I would be surprised if there is any difference. The driver board has a handful of very standard components and the motors are all built to a spec. I have ordered these 3 times from different places (all on the cheap side) and they all behave pretty much the same.

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Would these work with esp8266 without using the logic converter thingie? I would think it might, plus what is the easiest way to create a zero position. I want to make one of those old time elevator position things and it will not be able to remember where it is when turned off, although I suppose I could use the eprom to store that info too. But a zero position sensor would probably be the best option.

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The ULN2003 datasheet says the inputs to the IC are designed for 5V. You may be able to get away with 3.3V, I guess you just need to try it.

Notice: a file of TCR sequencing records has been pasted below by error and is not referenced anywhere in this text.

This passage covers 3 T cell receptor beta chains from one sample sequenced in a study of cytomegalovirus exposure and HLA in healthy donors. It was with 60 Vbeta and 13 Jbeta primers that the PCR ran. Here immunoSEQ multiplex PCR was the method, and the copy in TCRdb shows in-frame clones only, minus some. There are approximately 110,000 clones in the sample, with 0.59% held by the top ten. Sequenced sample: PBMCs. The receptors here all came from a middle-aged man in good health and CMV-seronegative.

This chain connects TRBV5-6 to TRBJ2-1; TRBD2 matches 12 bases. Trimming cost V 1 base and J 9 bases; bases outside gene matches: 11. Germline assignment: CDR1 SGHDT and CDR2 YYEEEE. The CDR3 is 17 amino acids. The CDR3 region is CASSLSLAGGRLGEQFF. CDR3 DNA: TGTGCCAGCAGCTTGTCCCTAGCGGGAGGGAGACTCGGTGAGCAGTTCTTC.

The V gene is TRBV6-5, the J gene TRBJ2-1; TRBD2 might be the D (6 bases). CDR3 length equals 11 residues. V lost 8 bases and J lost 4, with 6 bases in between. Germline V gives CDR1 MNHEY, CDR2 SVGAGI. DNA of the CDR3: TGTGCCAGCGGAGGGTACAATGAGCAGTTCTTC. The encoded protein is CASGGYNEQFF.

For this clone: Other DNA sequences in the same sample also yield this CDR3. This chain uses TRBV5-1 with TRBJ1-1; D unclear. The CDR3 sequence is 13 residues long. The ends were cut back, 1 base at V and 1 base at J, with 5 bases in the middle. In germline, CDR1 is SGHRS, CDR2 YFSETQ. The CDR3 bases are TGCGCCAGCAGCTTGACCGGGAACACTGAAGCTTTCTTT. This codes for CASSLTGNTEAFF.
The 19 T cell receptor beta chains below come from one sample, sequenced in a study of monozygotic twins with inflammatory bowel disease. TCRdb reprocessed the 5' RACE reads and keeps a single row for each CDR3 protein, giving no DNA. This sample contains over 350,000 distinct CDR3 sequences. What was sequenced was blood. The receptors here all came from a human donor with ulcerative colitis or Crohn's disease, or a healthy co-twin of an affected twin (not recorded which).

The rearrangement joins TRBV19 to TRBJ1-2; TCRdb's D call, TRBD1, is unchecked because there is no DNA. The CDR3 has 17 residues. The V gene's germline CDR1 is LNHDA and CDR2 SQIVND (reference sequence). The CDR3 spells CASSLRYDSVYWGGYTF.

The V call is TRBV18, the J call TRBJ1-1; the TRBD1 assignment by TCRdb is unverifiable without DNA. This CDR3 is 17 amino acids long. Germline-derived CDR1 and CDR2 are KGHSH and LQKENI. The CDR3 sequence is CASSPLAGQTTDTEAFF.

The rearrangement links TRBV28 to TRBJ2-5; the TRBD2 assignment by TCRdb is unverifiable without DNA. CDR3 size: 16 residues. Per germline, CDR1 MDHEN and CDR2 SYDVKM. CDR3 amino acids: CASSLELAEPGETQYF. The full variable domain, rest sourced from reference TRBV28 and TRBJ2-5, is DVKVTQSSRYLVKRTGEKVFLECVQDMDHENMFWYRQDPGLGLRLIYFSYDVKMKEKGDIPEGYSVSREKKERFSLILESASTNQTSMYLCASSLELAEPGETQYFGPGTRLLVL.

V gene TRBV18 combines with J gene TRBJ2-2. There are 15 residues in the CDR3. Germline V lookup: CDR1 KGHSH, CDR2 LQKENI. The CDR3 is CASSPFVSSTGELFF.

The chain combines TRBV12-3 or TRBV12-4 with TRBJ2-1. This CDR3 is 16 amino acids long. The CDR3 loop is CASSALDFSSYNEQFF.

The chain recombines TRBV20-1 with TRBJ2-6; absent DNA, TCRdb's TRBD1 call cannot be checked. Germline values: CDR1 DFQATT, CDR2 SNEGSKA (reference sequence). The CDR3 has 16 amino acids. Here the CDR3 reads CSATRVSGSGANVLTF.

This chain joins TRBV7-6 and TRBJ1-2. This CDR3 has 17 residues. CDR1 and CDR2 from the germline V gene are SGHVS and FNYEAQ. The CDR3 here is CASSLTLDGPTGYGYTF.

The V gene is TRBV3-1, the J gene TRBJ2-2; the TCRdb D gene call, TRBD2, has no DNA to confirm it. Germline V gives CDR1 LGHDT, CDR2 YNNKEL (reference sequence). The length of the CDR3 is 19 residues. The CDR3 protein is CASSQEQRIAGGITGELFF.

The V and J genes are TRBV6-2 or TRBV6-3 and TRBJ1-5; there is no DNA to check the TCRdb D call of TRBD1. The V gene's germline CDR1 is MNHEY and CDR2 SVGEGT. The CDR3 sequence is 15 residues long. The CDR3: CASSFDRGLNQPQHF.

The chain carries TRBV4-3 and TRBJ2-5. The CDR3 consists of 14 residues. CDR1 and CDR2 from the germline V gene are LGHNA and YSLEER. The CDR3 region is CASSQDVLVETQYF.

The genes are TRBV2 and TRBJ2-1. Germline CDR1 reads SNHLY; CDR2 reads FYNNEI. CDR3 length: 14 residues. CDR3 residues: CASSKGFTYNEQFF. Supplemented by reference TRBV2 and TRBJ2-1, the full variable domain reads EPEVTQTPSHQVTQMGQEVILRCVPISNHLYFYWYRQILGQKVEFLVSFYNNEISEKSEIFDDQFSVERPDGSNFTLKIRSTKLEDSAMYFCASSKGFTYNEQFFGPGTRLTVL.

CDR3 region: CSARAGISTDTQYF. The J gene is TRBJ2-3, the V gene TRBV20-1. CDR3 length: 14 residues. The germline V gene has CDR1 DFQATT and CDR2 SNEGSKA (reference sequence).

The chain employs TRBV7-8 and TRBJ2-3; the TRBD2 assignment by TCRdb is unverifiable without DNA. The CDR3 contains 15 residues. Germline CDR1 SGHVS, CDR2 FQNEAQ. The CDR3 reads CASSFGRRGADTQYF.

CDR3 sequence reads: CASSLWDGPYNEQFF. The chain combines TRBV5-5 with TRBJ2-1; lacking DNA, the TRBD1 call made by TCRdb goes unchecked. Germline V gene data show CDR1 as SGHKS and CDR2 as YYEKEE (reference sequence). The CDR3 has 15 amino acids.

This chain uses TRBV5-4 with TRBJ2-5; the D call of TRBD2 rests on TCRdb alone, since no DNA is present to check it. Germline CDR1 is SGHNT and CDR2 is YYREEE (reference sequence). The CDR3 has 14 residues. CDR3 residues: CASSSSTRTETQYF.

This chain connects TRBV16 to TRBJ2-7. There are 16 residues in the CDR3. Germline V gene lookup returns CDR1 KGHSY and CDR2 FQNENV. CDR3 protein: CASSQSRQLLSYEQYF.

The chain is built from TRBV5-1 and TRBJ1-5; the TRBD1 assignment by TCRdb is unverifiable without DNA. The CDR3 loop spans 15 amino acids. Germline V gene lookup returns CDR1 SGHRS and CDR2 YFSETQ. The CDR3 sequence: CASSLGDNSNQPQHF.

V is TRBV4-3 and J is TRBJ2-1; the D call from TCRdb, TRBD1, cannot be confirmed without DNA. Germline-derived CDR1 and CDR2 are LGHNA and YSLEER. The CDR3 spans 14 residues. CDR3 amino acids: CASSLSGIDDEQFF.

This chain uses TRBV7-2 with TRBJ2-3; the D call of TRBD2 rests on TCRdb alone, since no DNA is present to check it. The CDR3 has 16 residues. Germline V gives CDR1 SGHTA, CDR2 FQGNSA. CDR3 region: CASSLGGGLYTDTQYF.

For a zero position you normally mount some kind of sensor (like a limit switch) and drive the motor in the direction of the sensor until it changes state due to the presence of the thing you are moving. Remembering zero between MCU reset cycles is not a viable option as the device can be moved manually and the ‘last’ position before power down may not be the same as the ‘first’ position after power up. Once you have detected a zero on power up you can keep track of the pulses back and forth to know where the device is, provided there is no slippage in the motor or moving object.

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So there really is no easy way to maintain a zero position, because the slop over time (fancy word: precession) will render that useless. I have some light sensors in a box somewhere, maybe I’ll try that, have it do a full spin and note where the light level gets lowest and that becomes the zero position. Make a table and save only the readings where the light is different from the prior light to keep the table size small and then pick the point where the number is lowest for the zero, light sensor position. So actually need two tables.

Thanks for your help. I use your clock and parola libraries on most of my little projects, fun stuff.